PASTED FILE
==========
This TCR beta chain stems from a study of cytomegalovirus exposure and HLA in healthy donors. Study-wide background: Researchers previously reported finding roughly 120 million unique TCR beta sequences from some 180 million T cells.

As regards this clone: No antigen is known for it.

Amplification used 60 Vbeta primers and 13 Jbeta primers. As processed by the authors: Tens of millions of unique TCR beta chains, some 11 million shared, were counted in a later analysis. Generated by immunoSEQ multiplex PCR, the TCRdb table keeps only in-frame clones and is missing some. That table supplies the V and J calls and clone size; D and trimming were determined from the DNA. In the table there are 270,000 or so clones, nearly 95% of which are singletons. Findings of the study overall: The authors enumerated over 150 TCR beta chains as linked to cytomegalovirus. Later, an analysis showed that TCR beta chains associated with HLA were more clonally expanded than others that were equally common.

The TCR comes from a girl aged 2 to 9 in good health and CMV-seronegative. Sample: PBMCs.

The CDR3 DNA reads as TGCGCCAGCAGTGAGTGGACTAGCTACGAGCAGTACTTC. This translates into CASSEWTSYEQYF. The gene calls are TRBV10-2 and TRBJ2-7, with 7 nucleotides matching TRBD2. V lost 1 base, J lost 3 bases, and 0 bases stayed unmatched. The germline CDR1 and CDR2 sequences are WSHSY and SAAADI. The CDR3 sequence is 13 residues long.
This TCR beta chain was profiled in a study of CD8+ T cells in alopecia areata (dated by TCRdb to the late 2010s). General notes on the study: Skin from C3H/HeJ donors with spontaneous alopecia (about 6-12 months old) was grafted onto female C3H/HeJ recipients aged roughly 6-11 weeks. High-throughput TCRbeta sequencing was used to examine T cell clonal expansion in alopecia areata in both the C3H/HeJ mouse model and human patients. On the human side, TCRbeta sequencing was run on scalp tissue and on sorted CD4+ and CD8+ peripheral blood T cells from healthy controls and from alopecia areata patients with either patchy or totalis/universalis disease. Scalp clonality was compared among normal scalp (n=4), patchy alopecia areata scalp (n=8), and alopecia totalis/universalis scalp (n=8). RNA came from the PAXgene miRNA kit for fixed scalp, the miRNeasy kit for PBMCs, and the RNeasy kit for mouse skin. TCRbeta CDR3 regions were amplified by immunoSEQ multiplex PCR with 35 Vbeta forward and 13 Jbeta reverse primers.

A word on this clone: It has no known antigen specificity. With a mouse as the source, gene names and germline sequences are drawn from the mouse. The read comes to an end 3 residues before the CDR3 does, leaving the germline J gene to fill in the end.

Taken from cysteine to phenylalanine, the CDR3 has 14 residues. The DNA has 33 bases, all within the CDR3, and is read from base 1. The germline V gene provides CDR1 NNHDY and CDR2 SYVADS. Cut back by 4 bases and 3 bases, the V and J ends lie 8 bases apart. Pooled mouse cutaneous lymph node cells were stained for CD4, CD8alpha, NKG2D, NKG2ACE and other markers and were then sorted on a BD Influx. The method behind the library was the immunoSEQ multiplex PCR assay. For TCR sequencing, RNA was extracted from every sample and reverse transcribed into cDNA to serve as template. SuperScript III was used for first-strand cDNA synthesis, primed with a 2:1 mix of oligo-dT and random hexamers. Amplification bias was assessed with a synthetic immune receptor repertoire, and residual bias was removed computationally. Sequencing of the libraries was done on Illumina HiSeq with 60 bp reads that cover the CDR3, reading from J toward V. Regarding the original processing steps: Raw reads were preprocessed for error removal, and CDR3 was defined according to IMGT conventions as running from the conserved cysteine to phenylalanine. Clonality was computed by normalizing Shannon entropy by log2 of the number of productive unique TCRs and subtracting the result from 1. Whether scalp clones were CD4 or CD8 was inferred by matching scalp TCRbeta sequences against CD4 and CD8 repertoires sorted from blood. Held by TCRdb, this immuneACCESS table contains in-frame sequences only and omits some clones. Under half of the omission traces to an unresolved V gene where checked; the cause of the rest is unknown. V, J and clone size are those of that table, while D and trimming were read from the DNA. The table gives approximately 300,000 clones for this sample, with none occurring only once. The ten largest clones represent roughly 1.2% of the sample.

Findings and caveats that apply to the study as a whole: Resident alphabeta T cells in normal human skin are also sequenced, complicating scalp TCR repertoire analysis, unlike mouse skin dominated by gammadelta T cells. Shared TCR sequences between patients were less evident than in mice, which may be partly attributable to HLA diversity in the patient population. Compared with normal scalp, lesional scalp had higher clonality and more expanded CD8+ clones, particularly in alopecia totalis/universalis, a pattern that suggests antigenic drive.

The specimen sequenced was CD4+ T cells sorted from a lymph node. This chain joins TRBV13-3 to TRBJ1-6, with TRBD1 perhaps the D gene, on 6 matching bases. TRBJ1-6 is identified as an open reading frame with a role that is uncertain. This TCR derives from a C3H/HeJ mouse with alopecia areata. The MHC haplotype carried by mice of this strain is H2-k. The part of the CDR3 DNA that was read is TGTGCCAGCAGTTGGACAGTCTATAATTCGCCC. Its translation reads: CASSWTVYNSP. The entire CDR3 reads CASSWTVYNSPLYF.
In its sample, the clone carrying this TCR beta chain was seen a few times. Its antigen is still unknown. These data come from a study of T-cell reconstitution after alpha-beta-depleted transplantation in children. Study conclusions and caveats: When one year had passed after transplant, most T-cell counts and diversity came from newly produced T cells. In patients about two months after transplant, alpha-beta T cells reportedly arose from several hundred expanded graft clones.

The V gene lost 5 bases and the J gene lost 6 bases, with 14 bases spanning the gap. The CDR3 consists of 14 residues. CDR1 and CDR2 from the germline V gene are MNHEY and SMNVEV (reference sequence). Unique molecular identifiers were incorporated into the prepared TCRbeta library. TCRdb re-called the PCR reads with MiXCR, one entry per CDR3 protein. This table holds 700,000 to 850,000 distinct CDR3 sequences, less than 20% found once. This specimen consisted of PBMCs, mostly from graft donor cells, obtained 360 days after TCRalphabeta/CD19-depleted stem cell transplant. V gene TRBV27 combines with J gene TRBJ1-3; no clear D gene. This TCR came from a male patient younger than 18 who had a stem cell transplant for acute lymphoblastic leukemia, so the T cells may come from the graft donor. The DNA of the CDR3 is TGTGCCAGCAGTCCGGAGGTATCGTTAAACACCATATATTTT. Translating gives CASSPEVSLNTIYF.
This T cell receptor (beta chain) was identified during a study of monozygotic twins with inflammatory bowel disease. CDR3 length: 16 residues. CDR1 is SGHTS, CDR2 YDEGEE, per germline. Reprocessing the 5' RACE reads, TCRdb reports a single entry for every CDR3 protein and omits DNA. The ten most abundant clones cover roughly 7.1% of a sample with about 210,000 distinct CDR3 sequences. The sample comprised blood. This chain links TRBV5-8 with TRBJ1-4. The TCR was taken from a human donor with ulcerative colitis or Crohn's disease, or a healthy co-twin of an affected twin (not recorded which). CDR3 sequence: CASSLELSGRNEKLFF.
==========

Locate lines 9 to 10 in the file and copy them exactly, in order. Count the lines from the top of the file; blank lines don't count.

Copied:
Findings and caveats that apply to the study as a whole: Resident alphabeta T cells in normal human skin are also sequenced, complicating scalp TCR repertoire analysis, unlike mouse skin dominated by gammadelta T cells. Shared TCR sequences between patients were less evident than in mice, which may be partly attributable to HLA diversity in the patient population. Compared with normal scalp, lesional scalp had higher clonality and more expanded CD8+ clones, particularly in alopecia totalis/universalis, a pattern that suggests antigenic drive.

The specimen sequenced was CD4+ T cells sorted from a lymph node. This chain joins TRBV13-3 to TRBJ1-6, with TRBD1 perhaps the D gene, on 6 matching bases. TRBJ1-6 is identified as an open reading frame with a role that is uncertain. This TCR derives from a C3H/HeJ mouse with alopecia areata. The MHC haplotype carried by mice of this strain is H2-k. The part of the CDR3 DNA that was read is TGTGCCAGCAGTTGGACAGTCTATAATTCGCCC. Its translation reads: CASSWTVYNSP. The entire CDR3 reads CASSWTVYNSPLYF.